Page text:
I am not going to tell you not to do the deal, but the person with the deal does not have "all the leverage". The person with the money has all the leverage that's worth having. Deals are everywhere - everyone and their brother will tell you about all the deals they have. The limiting factor of being able to invest in real estate is always, always, always how much money you can access under favorable terms. Look at all the BP posts of "I have a great deal, where do I find some money?" 

@Edwin Valdovinos

I’m a little nervous for the partnership if you are already talking in terms of who has the leverage instead of mutual benefit, but anyway....

I get the desire to go 50/50 but it feels one sided in his favor. Sketch out a scenario where you LOSE money...it’s your funds, your credit, your reputation. He risks NOTHING and you risk a lot. I’d want to be compensated for that.

It’s a whole different ballgame when you are sharing losses, not profits.

Maybe you could structure something like it’s 75% you/25% him until you reach a certain return then it’s 50/50. Or he gets an additional x amount if you go over a certain resale price or the rehab is under a certain budget.

At least have him put his wholesale fee into the deal. He has no skin in the game here. If it’s too much trouble and he just walks away you are the loser.

@Edwin Valdovinos

The dynamics of every deal is different. I find that with a 50/50 arrangement, there's less of an argument as to who contributed more, and if you play you cards right, as everything is a gamble, you might even wind up ahead.

I once did a rehab and flip deal with a local agent, who made it his business to find such deals. He schtick is he work with a group of investors, he find the deals, the investors fund it, and in the end, the split is 50/50.

Even though I thought my cut should be bigger, his argument is he would go to another one in his group for funding. In the end, this is back in the early 80's, we'll split a 60K profit, so 50/50 vs 60/40 is not that much of a difference to me, so I said lets go and see what happens.

His schtick is he's in charge of the deal, buying, selling and I contribute the cash. Fortunately, I insisted on a written partnership agreement, and for all his boast of being the best deal maker, I had him agree that is it did not go through  as a flip, we're stuck with it, he gets nothing, and any profits if any, title to the property, I get to keep. With his mindset, he's more than OK with it.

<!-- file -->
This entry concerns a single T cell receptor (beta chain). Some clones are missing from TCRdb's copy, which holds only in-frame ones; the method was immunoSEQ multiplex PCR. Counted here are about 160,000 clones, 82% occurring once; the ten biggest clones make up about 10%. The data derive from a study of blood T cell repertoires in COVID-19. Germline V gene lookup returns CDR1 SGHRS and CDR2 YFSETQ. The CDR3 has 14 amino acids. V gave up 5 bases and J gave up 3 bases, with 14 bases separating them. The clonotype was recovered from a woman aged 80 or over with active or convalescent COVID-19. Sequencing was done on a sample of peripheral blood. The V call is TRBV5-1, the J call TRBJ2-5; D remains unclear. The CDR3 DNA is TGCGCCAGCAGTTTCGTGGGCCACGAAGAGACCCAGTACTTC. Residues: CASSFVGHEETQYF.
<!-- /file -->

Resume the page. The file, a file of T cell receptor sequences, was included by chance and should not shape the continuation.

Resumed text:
Long and short, we go it for $70K and ARV was $130K. I thought it was a bit lofty, but in the 1980's, with prices appreciating at a crazy pace, it was no shock that someone agree to buy it for $130K. We couldn't believe it. The buyer even got a mortgage on it.

What happened? The buyer called to say he lost his job a week before closing. Plan B was for me to close on the property. The partnership agreement calls for me to have 100% control is this happened, as it's only 50/50 if it goes through. He grudgingly agreed with that.

At that point, I had $30K tied up, all through my HELOC, not bad. I closed on it, with the bank only giving me a $70K mortgage, not considering the ARV of $130K. It turned out that I did not negatively cash flow, a good thing, with the smaller mortgage the bank gave me, and hold that property for a few years.

Would you believe I still have it, after 37 years, now mortgage free for 10 years, cash flows at $1,500/month. The ARV is now $460K. I wouldn't have this if I was stubborn about the 60/40 split. In the back of my mind, I gambled if something would go wrong, as it normally happens, and I get to keep everything, My hunch was right.

The only thing we didn't fore see was the purchase falling through at which point we held on to the buyer's escrow of 10%, which comes to $13K. Finally, after laughing off the buyer's attorney threat that we had to refund it, they agreed to take half back. The attorney called me twice, rude, bellicose, threatening, and I hung up on him. On the 3rd call, he apologized, promised to be nice, and pleaded mercy for his client, now jobless. My partner also pleaded with me that at least he could have half as that's not in the partnership agreement. I felt sorry for him also and gave him $3000. 

I got a good laugh being the money guy going through this. At the end, the buyer, his attorney. my partner, all pleaded mercy with me. Feels good to be the money guy even at 50/50. I got all the fun playing with $30K. I thought I got leverage and did OK also. Do you?